The study analyzed the outcomes for almost 14,000 COVID-19 patients in St. Petersburg during the third wave of the pandemic, when over 90 percent of cases were Delta cases. According to the study, adjusting for age and sex, the vaccine’s effectiveness at preventing hospitalizations among those infected with COVID-19 was 81 percent. However, it was only 35 percent among those who had received just one jab of the vaccine 14 days prior. The Russian Health Ministry had previously indicated that Sputnik V is 83 percent effective against contracting the Delta variant.
Reports indicate that the WHO is planning to grant emergency use approval to Sputnik V this fall. While it is not clear what has caused the delay in the granting of the authorization, according to Nature magazine, experts assume that concerns about possible side effects and the state of Russia’s manufacturing sites play a role. For reasons that remain unclear, the documentation submitted by the Russian side is still incomplete, about one year after the Kremlin itself authorized the use of the vaccine ahead of the completion of the third phase of the trial.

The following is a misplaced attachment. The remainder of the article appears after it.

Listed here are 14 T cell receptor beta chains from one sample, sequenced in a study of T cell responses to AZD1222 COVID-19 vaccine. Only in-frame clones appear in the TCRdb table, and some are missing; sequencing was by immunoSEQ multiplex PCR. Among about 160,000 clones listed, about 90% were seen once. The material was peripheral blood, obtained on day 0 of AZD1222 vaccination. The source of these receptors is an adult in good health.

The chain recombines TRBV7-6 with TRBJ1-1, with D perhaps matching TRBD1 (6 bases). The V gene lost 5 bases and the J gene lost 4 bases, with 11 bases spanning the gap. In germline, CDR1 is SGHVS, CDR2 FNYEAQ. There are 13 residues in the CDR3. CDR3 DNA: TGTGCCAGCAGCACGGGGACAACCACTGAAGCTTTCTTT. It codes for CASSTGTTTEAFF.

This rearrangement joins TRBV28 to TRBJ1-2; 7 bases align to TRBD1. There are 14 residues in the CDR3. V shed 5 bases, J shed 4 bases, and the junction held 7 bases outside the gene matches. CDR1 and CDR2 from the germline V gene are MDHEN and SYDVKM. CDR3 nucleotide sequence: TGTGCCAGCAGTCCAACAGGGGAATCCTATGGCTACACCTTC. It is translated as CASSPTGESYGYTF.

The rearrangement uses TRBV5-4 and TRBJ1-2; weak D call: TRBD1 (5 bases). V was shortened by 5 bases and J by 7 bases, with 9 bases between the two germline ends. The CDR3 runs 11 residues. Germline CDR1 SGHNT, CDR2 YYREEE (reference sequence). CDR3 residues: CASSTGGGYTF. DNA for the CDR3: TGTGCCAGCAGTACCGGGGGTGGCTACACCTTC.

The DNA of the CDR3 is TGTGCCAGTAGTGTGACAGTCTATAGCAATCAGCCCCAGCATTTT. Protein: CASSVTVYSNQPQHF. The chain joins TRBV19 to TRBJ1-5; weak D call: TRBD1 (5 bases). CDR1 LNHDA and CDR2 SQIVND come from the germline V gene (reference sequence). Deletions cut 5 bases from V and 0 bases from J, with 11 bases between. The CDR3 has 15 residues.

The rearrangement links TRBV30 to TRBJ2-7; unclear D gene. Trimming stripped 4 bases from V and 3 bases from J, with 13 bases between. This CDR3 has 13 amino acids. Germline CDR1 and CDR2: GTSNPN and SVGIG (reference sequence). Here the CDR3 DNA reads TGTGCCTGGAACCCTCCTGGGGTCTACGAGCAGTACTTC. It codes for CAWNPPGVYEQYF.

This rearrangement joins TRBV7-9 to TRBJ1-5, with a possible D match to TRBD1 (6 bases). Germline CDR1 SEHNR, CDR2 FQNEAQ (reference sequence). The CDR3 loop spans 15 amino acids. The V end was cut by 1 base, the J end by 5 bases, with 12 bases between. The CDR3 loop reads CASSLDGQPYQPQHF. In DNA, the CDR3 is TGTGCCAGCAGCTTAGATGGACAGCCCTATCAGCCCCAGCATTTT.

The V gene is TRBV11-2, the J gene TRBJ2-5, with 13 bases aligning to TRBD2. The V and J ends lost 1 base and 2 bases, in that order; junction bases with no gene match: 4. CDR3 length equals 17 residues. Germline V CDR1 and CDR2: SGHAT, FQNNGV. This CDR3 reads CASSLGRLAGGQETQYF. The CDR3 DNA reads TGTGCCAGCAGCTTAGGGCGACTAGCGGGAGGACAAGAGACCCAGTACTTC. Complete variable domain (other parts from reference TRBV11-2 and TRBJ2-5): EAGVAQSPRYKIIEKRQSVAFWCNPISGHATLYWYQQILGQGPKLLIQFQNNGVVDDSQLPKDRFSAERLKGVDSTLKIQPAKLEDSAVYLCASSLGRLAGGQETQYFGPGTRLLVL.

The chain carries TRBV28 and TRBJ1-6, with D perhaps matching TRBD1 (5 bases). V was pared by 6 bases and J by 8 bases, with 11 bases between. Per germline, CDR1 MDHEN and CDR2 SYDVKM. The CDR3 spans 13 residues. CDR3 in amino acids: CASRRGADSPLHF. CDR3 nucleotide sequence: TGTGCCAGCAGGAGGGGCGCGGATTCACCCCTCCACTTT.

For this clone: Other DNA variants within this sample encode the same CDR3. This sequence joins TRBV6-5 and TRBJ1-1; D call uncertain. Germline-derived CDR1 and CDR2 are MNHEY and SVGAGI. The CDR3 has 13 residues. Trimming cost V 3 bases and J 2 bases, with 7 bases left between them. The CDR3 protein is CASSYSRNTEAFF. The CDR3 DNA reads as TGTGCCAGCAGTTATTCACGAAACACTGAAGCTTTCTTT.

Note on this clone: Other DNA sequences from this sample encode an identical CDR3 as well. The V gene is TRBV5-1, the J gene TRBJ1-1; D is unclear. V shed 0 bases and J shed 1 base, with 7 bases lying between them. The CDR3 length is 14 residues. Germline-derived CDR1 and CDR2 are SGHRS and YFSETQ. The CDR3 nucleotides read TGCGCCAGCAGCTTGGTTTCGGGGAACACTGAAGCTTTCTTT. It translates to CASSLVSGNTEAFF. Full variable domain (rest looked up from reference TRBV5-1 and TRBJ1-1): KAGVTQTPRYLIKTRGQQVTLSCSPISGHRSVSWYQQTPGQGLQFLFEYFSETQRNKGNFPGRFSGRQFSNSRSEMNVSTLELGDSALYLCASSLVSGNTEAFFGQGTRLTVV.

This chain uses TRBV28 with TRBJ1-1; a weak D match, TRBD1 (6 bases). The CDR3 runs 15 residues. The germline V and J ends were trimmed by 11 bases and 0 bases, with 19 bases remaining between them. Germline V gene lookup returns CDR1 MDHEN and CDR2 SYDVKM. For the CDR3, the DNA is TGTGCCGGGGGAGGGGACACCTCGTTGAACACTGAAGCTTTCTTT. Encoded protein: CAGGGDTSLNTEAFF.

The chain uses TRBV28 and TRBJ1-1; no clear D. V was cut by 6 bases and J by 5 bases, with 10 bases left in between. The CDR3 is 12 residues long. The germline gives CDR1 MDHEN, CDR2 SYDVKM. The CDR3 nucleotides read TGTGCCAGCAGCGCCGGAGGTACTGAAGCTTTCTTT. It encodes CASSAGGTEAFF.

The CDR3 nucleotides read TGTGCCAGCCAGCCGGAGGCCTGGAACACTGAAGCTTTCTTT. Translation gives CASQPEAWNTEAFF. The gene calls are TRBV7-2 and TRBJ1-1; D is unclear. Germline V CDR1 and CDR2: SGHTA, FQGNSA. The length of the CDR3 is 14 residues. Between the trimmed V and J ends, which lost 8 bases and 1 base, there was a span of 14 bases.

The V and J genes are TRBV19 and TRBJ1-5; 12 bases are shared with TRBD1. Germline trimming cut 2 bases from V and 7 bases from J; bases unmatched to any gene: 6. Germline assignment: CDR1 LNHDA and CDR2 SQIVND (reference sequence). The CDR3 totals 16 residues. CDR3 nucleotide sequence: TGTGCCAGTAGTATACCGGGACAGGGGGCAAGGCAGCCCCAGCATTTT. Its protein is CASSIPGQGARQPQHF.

Russia also struggles with the production of the vaccine. Like the Astra-Zeneca and Johnson & Johnson vaccines, Sputnik V uses an engineered adenovirus (a family of viruses that cause only mild illness) as a mechanism for inserting the genetic code for the SARS-CoV2-spike protein into human cells. However, unlike the Astra-Zeneca and Johnson & Johnson vaccines, the two Sputnik V jabs are based on two different adenoviruses to increase the vaccine’s efficacy. This means that two effectively different drugs have to be produced for one full vaccination, often in two different facilities.
After decades in which the Soviet industrial and scientific infrastructure was systematically destroyed, Russia had only few pharmaceutical plants when the pandemic began and desperately scrambled to turn Soviet-era auto plants into vaccine manufacturing sites, with limited success. There is also an acute shortage of highly trained workers in biotechnology.
As a result, Russia has fallen significantly behind the production of the 1.6 billion doses that are so far contracted. Sputnik V has been approved in 69 countries and especially poorer countries in Africa, Latin America and Asia have bought the vaccine as an alternative to the Pfizer/Biontech and Moderna vaccines. However, according to a recent report by the Council of the Americas, by August 12, Russia had exported just under 20 million doses of Sputnik V to Latin America, out of at least 95 million doses that had been ordered by Argentina, Bolivia, Guatemala, Honduras, Nicaragua, Paraguay, Peru, and Venezuela.